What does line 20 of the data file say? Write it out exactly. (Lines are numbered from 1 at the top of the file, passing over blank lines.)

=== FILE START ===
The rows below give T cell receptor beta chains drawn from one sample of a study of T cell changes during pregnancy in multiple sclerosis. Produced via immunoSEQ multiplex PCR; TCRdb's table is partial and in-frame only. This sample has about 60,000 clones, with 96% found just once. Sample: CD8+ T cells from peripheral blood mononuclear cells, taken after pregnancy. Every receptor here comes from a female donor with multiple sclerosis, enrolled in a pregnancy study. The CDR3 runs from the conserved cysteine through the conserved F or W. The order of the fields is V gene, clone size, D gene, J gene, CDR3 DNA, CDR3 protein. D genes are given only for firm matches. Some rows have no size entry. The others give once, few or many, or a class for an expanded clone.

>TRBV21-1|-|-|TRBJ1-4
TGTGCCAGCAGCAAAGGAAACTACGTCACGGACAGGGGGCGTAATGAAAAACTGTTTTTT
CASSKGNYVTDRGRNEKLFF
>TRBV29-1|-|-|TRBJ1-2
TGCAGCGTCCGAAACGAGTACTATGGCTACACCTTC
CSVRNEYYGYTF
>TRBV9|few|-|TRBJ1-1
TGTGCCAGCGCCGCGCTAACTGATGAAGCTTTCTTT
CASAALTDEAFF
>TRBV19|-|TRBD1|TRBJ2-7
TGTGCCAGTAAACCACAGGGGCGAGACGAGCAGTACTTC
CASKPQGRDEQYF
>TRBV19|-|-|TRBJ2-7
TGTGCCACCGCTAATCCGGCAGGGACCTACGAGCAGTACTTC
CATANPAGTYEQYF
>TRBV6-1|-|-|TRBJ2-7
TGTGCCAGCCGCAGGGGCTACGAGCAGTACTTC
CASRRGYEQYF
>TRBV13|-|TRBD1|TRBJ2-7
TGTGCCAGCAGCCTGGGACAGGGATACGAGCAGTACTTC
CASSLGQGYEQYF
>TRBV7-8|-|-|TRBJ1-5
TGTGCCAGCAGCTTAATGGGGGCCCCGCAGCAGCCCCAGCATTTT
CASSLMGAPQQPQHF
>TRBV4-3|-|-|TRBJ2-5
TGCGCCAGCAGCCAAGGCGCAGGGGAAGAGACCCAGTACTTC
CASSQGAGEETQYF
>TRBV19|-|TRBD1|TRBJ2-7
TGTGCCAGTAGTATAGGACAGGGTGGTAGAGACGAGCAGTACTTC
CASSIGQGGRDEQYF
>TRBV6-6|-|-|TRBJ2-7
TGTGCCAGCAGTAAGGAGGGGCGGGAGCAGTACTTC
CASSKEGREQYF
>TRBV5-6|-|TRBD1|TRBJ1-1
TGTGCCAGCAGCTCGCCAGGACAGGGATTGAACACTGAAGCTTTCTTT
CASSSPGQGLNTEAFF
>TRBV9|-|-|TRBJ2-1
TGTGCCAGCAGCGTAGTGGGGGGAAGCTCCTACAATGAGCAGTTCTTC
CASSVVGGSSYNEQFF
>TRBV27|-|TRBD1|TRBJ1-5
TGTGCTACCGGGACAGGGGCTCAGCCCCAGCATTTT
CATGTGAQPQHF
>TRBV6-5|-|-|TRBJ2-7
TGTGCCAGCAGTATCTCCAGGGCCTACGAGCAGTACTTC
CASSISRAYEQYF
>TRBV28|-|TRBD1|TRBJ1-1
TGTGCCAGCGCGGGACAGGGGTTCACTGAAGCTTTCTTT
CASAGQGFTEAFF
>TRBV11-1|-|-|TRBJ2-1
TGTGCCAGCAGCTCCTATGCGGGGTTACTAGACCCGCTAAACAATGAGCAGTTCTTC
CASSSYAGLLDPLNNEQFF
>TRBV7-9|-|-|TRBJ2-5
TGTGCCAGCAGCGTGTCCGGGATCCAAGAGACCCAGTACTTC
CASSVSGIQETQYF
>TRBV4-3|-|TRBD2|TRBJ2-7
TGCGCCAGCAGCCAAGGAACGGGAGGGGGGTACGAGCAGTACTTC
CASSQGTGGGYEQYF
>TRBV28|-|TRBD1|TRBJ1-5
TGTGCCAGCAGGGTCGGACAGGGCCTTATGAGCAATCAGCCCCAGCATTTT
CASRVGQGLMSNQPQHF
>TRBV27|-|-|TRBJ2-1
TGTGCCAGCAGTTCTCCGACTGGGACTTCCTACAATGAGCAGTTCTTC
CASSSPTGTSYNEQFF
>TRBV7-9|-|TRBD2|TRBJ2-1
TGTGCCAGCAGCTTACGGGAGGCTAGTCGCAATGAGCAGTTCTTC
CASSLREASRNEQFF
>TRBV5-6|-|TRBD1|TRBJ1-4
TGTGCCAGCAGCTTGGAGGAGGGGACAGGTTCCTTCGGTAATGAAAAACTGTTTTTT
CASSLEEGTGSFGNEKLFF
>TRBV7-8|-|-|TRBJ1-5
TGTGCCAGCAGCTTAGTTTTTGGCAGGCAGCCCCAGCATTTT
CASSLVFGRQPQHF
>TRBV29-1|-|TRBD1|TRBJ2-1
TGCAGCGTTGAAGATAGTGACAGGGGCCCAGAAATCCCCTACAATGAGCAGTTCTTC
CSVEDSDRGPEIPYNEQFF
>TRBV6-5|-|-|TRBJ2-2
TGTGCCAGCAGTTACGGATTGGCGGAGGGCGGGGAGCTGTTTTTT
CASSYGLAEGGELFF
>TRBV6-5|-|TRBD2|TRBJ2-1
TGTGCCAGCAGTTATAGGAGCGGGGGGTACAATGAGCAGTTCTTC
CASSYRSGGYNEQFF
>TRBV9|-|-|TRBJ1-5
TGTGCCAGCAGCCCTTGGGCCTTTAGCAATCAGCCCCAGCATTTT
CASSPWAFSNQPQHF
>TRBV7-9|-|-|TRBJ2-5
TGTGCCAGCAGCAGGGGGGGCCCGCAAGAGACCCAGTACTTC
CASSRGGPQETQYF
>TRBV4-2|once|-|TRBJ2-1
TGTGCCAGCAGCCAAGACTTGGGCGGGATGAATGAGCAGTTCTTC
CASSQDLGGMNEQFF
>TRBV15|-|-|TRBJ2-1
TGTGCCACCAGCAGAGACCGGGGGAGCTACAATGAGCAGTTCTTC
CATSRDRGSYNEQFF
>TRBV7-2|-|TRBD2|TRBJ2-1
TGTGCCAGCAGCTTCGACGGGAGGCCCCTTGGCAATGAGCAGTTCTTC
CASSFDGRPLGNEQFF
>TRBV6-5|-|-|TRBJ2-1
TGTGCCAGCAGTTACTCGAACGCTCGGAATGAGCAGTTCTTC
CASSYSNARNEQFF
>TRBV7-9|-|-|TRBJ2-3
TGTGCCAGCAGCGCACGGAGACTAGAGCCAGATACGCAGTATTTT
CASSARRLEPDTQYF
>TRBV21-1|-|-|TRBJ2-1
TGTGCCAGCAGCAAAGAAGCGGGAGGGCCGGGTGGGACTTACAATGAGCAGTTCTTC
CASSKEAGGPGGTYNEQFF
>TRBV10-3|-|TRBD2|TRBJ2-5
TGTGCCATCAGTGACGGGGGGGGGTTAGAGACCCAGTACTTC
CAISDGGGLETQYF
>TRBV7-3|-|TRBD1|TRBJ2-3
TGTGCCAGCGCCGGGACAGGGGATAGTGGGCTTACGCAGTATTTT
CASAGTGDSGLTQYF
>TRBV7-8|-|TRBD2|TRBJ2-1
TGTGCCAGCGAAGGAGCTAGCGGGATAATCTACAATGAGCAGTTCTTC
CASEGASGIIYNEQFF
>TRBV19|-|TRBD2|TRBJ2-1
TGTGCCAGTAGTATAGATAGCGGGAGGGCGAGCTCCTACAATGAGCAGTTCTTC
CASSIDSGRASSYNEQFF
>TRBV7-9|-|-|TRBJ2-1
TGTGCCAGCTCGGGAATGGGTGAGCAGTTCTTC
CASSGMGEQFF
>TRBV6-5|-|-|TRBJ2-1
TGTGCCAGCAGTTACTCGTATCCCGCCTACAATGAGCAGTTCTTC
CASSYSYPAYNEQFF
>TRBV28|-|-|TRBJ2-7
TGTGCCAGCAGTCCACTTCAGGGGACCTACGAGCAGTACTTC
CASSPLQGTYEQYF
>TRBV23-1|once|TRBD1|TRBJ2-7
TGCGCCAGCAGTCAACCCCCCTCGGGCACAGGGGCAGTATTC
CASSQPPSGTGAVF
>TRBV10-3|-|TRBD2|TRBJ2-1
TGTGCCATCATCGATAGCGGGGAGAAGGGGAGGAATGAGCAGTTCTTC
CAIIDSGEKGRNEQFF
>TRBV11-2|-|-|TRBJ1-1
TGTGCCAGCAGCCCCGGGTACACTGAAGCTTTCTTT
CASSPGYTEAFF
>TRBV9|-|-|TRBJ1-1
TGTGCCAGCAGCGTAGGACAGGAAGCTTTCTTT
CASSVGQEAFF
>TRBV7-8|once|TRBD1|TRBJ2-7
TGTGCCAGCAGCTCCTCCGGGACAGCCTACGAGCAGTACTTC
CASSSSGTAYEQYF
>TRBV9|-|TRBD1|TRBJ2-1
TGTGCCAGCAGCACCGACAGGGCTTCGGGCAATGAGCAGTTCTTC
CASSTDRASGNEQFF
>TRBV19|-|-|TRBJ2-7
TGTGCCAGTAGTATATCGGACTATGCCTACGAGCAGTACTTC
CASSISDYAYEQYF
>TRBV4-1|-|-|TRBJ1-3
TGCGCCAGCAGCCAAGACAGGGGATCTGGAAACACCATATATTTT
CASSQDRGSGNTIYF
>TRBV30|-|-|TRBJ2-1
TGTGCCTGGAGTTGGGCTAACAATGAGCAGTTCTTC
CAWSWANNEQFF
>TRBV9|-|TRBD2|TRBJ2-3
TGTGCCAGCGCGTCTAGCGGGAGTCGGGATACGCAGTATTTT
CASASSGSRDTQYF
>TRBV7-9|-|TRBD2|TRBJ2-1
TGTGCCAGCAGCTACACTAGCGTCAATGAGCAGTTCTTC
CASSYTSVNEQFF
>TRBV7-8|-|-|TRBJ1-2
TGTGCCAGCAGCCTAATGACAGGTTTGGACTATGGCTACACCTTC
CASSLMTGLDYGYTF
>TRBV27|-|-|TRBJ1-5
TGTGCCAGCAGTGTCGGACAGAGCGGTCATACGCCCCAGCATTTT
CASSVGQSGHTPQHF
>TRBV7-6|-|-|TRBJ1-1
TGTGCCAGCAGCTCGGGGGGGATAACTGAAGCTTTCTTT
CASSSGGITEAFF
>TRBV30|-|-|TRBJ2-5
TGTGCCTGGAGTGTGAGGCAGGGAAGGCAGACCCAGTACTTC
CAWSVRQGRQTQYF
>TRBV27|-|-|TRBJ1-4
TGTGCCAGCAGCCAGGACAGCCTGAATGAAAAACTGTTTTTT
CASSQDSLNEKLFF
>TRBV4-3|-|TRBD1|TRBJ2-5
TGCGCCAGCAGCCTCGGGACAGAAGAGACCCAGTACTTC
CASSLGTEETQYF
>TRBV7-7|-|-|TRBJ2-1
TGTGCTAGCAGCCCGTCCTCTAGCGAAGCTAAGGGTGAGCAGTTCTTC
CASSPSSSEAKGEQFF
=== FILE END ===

>TRBV13|-|TRBD1|TRBJ2-7